Or:

Law in Practice

Develop key transferable skills in preparation for professional practice.  You’ll hone your legal writing, drafting, negotiation and client-interviewing skills through a series of case scenarios and related case materials. You will undertake at least 35 hours' work either in one of our pro bono projects or with a law firm, advice agency, or other voluntary organisation in the UK or abroad.

Plus choose one module from the below options:

Commercial Law

Enhance your understanding of commercial law within a practical and business context.

Company Law

Acquire high-level knowledge of company law. You will solve legal problems and study a number of topics, including limited and unlimited liability, shareholder rights, and the dissolution of companies.

Comparative Law

An introduction to the essential characteristics of different foreign legal systems. Learn to critically compare and contrast these systems, both with each other and with the English legal system.

Critical Legal Thinking

What makes a legal argument good or bad? Can legal decisions be justified by purely rational argument, or are they ultimately determined by more subjective influences? Explore these questions in this module designed for those with an interest in law, philosophy and human reasoning.

Current Issues in International Law

You will be introduced to foundational theories and current issues in international law, including access to justice, security issues, counter terrorism and criminal justice.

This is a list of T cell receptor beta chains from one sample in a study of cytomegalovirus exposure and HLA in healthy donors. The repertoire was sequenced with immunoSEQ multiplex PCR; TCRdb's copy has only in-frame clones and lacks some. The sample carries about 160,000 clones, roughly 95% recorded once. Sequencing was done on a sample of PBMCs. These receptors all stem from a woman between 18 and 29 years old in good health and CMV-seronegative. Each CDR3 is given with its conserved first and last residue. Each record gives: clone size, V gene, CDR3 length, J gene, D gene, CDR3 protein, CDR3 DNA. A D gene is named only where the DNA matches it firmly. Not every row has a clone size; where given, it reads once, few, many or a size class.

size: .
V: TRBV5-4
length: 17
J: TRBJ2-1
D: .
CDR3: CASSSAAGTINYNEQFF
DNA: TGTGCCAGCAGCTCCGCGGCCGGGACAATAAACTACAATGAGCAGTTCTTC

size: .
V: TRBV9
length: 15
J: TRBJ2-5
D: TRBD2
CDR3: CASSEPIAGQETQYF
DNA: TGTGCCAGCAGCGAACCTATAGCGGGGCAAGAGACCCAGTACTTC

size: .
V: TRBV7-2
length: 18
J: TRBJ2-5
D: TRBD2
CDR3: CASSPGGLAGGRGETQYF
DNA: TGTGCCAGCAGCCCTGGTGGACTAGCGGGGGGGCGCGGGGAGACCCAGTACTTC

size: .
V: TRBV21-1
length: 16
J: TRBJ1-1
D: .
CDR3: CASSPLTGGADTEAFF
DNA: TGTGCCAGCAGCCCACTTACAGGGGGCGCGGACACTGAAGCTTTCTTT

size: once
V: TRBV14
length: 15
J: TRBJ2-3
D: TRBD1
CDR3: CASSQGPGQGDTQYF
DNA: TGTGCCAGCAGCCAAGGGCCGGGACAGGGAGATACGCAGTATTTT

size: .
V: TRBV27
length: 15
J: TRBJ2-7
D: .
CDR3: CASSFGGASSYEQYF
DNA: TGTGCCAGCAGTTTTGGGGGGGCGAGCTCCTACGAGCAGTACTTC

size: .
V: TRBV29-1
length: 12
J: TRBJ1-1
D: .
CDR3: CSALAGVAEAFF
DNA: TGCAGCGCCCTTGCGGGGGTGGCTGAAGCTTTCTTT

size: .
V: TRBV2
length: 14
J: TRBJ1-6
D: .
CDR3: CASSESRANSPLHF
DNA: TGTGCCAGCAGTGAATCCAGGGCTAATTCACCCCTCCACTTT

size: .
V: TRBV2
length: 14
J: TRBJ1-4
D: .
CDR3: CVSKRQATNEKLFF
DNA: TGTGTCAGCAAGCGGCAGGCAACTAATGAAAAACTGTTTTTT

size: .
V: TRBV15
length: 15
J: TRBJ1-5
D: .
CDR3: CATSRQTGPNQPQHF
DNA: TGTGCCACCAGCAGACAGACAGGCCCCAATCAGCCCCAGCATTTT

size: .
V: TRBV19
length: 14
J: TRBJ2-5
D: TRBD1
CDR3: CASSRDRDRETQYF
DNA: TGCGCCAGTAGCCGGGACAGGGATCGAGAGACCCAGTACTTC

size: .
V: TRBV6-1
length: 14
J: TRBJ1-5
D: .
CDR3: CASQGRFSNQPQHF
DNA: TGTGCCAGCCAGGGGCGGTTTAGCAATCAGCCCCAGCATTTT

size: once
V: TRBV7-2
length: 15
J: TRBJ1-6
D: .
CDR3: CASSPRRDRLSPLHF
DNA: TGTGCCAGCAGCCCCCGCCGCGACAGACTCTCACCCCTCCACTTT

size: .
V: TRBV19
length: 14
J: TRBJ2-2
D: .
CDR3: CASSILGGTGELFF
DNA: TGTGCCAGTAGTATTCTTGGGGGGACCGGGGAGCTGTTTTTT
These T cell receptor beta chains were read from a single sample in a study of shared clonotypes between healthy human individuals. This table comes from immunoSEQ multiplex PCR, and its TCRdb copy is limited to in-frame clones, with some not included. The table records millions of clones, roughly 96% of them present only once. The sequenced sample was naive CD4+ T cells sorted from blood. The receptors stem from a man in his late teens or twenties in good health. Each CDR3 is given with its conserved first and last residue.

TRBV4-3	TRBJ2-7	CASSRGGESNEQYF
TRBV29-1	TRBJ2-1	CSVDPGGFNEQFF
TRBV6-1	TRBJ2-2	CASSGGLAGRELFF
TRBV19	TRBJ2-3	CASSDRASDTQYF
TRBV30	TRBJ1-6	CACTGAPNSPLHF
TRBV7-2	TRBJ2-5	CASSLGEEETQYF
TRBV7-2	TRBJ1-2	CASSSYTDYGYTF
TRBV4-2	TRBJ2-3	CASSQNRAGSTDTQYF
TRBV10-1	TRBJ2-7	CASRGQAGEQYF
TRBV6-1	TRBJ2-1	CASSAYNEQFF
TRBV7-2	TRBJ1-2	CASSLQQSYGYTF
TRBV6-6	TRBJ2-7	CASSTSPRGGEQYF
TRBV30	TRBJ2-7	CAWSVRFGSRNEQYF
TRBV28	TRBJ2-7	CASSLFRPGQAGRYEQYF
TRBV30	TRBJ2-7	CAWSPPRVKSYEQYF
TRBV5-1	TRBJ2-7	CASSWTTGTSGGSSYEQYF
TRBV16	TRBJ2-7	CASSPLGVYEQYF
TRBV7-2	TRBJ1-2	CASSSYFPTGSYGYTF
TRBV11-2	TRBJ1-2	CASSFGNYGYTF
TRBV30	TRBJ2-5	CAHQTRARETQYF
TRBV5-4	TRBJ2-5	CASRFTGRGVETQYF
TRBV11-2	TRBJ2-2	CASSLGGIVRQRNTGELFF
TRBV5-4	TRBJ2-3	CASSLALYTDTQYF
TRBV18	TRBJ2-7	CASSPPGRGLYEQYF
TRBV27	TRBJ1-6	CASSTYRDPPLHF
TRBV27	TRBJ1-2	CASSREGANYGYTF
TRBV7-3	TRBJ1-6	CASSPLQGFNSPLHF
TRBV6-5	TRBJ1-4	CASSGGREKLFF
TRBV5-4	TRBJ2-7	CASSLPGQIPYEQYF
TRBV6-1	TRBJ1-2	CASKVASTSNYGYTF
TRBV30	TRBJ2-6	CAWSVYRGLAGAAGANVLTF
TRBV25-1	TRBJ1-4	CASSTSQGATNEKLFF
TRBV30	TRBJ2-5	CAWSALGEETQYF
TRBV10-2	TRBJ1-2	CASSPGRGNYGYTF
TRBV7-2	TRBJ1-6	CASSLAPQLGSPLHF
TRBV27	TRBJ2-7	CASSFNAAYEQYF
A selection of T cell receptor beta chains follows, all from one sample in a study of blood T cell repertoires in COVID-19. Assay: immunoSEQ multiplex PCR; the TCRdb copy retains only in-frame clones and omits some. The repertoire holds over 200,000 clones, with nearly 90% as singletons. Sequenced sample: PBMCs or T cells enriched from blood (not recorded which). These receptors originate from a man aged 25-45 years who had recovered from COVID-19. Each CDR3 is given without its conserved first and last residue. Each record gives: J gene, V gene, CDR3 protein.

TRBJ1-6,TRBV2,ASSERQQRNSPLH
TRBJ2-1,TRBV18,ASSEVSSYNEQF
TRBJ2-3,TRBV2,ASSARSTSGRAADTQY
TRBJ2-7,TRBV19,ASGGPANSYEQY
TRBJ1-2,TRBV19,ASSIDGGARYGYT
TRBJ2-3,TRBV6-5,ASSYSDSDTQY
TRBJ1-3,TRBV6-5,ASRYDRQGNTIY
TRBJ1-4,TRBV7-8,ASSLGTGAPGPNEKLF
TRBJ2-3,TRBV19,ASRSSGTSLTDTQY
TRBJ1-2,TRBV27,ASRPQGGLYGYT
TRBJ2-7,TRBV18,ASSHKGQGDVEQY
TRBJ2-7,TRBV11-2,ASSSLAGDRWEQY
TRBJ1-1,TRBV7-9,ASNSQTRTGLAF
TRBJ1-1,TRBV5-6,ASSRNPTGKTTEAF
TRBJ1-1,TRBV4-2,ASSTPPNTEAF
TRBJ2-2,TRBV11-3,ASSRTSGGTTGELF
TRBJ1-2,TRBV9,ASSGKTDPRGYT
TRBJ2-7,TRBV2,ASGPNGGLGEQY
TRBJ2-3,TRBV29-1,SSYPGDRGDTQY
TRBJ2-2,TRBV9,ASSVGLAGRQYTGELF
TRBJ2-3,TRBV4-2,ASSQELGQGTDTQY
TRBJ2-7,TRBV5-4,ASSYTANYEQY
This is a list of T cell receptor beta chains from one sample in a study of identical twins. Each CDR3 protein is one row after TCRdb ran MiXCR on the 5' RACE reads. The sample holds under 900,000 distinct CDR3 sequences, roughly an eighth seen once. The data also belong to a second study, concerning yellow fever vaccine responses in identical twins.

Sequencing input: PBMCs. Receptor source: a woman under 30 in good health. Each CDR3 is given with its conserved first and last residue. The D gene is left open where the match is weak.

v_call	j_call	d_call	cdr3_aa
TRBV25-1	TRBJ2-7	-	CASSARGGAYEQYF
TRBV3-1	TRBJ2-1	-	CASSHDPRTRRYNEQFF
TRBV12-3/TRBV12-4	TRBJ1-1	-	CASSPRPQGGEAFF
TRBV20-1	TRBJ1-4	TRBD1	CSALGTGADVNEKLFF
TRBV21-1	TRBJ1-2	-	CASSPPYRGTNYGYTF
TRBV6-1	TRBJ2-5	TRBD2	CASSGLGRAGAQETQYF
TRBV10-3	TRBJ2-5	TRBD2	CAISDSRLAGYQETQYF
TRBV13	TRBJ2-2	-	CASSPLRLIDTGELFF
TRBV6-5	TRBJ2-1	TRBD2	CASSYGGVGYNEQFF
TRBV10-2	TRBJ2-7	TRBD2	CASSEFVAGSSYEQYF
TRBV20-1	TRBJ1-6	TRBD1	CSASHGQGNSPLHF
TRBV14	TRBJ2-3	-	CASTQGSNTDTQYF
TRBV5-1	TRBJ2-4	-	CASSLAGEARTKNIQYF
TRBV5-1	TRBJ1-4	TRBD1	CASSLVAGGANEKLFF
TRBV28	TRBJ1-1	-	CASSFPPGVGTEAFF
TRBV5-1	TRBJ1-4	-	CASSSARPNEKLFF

Employment Law

Learn to apply your legal knowledge to solve employment law problems. You will study both collective employment law and individual employment law.

Evidence

Study the rules and principles of evidence in legal proceedings, and learn how to apply the law of evidence to factual situations.

Family Law

An introduction to the principal themes of English Family Law including marriage, divorce law, civil partnership, cohabitation, protection against domestic violence, and parental responsibility.

Human Rights

Develop your understanding of human rights in an international context, exploring topics including the right to life, the right to a fair trial, freedom of religion, and freedom of expression.

Immigration and Asylum Law

Study the principal themes of UK immigration and asylum law and consider the scope for reform. You will learn about the current legal framework of immigration, international refugee law and asylum.

Independent Legal Research Project

Plan, research and write your own project on a chosen legal subject. You will be allocated a project supervisor who will provide expertise in your chosen area and guide you throughout the process.

Intellectual Property Law

An introduction to intellectual property law, its rationales, economic function and international influences. You will gain an awareness of design law and study the law of copyright and patents.